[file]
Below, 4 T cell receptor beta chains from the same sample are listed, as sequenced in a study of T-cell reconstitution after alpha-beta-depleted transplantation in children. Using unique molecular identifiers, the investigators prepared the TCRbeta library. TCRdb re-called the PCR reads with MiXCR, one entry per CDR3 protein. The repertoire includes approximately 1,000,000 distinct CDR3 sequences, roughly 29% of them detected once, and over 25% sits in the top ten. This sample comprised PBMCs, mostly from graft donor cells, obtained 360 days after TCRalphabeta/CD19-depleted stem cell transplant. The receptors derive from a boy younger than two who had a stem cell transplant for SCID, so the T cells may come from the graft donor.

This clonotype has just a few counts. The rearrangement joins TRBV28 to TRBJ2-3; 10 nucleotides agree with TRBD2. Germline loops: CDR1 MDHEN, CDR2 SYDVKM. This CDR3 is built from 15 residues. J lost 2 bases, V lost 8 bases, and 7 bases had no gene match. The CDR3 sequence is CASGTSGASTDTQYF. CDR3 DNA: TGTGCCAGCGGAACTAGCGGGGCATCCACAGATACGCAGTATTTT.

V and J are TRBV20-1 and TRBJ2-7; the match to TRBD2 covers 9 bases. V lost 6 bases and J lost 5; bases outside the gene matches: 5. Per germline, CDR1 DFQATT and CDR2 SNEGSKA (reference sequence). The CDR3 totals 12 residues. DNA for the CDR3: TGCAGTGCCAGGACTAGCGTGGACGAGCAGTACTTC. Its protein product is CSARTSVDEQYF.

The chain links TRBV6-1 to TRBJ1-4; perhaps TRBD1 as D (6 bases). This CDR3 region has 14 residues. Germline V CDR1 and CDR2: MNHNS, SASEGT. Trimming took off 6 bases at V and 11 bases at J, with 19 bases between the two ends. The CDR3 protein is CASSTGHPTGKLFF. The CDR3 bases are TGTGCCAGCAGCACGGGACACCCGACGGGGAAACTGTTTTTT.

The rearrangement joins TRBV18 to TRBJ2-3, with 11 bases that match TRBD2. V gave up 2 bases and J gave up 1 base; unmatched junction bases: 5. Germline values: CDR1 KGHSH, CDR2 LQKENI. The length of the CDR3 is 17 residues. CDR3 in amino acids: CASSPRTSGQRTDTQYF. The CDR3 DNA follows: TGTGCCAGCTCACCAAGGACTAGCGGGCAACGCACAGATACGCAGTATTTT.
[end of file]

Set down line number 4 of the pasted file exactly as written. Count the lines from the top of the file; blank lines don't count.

The chain links TRBV6-1 to TRBJ1-4; perhaps TRBD1 as D (6 bases). This CDR3 region has 14 residues. Germline V CDR1 and CDR2: MNHNS, SASEGT. Trimming took off 6 bases at V and 11 bases at J, with 19 bases between the two ends. The CDR3 protein is CASSTGHPTGKLFF. The CDR3 bases are TGTGCCAGCAGCACGGGACACCCGACGGGGAAACTGTTTTTT.